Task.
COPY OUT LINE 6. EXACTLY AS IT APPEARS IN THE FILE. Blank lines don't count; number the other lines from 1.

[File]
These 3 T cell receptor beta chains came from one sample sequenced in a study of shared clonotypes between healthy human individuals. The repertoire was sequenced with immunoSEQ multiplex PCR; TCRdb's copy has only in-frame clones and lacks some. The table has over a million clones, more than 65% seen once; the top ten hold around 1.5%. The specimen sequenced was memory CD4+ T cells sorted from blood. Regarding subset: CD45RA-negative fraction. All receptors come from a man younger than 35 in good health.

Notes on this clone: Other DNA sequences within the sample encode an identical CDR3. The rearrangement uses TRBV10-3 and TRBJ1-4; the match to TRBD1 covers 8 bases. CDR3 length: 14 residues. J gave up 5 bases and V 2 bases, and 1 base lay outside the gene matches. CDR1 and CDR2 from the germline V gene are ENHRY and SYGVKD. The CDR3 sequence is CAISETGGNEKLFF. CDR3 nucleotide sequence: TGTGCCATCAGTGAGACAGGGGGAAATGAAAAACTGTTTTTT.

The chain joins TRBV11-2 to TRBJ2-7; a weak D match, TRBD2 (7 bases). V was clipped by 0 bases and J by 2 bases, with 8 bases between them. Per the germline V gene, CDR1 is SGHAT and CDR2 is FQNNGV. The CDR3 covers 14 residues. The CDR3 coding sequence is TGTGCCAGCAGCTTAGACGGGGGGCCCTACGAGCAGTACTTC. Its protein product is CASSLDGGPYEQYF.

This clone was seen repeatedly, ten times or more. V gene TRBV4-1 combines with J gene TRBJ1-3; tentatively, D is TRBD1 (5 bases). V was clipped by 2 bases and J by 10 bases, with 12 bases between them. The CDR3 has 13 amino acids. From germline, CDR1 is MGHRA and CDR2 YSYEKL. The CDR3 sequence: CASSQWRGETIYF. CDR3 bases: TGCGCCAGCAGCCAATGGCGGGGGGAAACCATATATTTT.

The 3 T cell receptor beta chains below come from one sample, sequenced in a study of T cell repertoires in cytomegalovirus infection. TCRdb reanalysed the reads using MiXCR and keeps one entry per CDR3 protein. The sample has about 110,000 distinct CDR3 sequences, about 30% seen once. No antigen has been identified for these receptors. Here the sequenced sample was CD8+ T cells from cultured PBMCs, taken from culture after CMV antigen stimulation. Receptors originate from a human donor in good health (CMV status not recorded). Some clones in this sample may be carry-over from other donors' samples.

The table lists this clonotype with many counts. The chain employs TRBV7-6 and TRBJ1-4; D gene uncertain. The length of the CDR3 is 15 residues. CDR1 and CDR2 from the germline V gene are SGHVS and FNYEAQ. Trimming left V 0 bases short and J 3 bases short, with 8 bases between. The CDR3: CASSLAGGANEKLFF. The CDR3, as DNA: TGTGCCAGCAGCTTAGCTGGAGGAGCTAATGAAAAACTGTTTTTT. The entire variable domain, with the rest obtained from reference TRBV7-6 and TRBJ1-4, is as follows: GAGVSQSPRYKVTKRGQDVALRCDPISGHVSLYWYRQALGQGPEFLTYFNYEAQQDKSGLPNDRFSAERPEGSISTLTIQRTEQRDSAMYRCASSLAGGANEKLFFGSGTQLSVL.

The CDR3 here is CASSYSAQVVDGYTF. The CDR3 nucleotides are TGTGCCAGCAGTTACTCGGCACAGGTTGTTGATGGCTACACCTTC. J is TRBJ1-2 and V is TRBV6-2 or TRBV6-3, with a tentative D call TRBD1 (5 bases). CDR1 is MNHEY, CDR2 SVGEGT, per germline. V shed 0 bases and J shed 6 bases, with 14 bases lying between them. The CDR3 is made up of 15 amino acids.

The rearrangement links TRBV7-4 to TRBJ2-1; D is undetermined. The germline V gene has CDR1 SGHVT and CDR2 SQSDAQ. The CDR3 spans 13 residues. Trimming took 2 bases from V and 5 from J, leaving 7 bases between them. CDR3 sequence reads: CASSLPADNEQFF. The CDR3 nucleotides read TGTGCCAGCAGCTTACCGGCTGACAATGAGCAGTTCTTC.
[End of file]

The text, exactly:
The table lists this clonotype with many counts. The chain employs TRBV7-6 and TRBJ1-4; D gene uncertain. The length of the CDR3 is 15 residues. CDR1 and CDR2 from the germline V gene are SGHVS and FNYEAQ. Trimming left V 0 bases short and J 3 bases short, with 8 bases between. The CDR3: CASSLAGGANEKLFF. The CDR3, as DNA: TGTGCCAGCAGCTTAGCTGGAGGAGCTAATGAAAAACTGTTTTTT. The entire variable domain, with the rest obtained from reference TRBV7-6 and TRBJ1-4, is as follows: GAGVSQSPRYKVTKRGQDVALRCDPISGHVSLYWYRQALGQGPEFLTYFNYEAQQDKSGLPNDRFSAERPEGSISTLTIQRTEQRDSAMYRCASSLAGGANEKLFFGSGTQLSVL.